Fans of studying the history of a country through its architecture will find Croatia to be a dream destination. The Croats have lived and built in the area for over 1,000 years and it’s still very much possible to see the strata of history on the buildings and designs around you as you wander through the country.
Depending on your level of interest in different periods of architecture you can either go right back or concentrate on just a couple of hundred years ago.
Evidence of ancient architecture
Way back when, people lived in on the hilltops in houses that were half buried with clay floors. You can actually still see these near Vukovar. You can also see the Greek influence in the ancient seaside trade cities like Trogir and Split, with their villas and typical Roman remains.
Roman Architecture in Split | Photo Bestourism
Roman villas and evidence of settlement can be seen in Pula and Togir, showing the huge influence the Romans had on the area. For Roman streets you can go to Porec and Zadar, while the best preserved Roman monuments are in Pula, which was founded in the 1st century and dedicated to none other than Julius Caesar.
Neolitic House | Photo Wiki
The Middle Ages and later
When the Croats settled in the area they absorbed a lot of Roman culture, particularly in the big urban centres like Dalmatia. Eventually this became much simpler and they built major buildings like St Saviour church out of rough cut stone. This was in the 9th century and there are more complicated shapes to be seen from the same time, for example, St Donatus in Zadar.
Gothic architecture started to spring up in the 14th century and if you go to Croatia now, you will see loads of examples. Visiting Croatia is relatively cheap and easy with holidays from Monarch, and accommodation can be found for reasonable costs. If you are looking to see some beautiful examples of different periods reflected in architecture, it really should be on your list of destinations.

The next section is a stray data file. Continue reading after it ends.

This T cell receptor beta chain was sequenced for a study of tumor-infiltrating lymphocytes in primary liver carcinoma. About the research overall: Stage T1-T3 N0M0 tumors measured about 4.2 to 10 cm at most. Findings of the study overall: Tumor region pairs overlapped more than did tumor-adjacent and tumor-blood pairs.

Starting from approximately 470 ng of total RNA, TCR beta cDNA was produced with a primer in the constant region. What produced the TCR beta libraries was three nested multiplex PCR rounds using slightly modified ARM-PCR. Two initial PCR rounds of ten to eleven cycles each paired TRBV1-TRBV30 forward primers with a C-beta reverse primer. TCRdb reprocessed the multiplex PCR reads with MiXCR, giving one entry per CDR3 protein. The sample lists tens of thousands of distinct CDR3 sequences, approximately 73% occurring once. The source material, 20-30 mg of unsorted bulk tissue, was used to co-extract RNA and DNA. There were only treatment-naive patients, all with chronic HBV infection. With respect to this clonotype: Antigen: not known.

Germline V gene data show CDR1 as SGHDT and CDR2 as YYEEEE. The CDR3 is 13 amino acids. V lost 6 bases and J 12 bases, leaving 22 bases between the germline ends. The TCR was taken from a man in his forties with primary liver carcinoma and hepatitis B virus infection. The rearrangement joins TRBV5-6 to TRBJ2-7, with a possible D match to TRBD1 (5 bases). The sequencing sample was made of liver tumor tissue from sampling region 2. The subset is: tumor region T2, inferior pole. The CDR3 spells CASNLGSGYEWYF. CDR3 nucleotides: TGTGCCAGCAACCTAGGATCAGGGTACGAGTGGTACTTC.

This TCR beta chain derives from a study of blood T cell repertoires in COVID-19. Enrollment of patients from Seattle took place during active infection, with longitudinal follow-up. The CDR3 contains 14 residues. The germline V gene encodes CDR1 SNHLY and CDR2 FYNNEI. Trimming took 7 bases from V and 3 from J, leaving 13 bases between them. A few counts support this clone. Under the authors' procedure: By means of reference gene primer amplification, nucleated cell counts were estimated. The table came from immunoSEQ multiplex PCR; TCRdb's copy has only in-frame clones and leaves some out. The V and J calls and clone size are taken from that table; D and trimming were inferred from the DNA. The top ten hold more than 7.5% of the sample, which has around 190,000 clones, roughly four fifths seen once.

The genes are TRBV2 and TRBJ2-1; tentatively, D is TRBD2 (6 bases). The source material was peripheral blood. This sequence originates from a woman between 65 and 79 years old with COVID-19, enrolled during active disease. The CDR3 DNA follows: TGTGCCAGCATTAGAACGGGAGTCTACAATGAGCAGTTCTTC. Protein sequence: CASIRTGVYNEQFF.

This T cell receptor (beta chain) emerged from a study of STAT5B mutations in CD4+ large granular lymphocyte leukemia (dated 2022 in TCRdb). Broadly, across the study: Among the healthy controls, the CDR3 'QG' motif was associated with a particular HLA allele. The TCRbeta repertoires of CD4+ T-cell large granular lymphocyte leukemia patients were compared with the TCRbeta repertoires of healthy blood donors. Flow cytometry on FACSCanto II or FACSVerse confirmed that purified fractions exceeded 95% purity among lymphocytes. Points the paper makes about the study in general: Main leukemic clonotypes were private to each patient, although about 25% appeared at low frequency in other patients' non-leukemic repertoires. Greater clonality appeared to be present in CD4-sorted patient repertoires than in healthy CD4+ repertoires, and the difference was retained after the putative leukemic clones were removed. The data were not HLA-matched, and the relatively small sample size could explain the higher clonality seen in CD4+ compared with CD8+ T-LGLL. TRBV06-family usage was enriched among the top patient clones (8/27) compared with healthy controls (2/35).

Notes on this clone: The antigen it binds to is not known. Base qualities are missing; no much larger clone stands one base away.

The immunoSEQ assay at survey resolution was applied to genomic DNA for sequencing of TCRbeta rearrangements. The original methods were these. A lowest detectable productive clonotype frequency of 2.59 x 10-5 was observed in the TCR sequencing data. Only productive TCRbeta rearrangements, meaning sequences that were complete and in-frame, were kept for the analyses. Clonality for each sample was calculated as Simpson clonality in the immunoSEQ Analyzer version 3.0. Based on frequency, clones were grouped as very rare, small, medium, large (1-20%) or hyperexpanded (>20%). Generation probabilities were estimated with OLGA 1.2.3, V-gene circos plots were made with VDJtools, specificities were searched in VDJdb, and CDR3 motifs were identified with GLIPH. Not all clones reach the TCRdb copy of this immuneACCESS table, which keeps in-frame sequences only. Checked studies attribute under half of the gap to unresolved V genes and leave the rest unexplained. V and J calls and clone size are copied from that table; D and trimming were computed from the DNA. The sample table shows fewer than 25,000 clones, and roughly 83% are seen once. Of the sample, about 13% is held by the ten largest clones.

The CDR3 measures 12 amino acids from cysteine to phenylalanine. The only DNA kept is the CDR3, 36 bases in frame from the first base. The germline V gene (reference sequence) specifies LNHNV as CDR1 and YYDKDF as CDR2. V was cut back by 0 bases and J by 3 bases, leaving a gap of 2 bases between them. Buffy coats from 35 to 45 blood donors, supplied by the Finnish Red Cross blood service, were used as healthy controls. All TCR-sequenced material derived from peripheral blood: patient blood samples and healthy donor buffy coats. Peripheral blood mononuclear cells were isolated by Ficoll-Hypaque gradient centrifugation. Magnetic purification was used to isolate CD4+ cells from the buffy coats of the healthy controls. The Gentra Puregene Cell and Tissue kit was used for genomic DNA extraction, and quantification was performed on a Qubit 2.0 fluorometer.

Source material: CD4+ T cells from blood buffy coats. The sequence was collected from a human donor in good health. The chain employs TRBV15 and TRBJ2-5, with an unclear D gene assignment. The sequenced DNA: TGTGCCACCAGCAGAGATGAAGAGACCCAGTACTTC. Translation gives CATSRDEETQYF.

Head to Istria to see the best examples of Gothic fortification, which sprang up in the Middle ages. Or go to Pula to see the Franciscan church with its fabulous wooden vaulted ceiling as a great example.
Baroque and Rococo
With the Venetian and Ottoman influence of the 17th and 18th centuries, art and different styles of architecture flooded in to Croatia. Baroque cathedrals and city development, such as in Karlovac, Bjelovar and Koprivnica, with squares surrounded by regulated streets.
You can see the Baroque towers that sprang up to be melded in with other styles all over the country, particularly the ones in Pula and Sibenik. Following an earthquake in the middle of the 17th century, several churches were rebuilt in the Baroque style, like St Vlaho and the Jesuit Stairway.
Old town in Sibenik | Photo Virtual Tourist
Gorgeous churches in this style can be seen everywhere, the most beautiful is commonly considered to be the church found in Selima, very near to Sisak, with its gorgeous dome.
So, whatever your interest level or knowledge of history and architecture, Croatia is bound to surprise and delight. And added to that, it’s just a great place to visit, with gorgeous weather and stunning surroundings. Give it a try.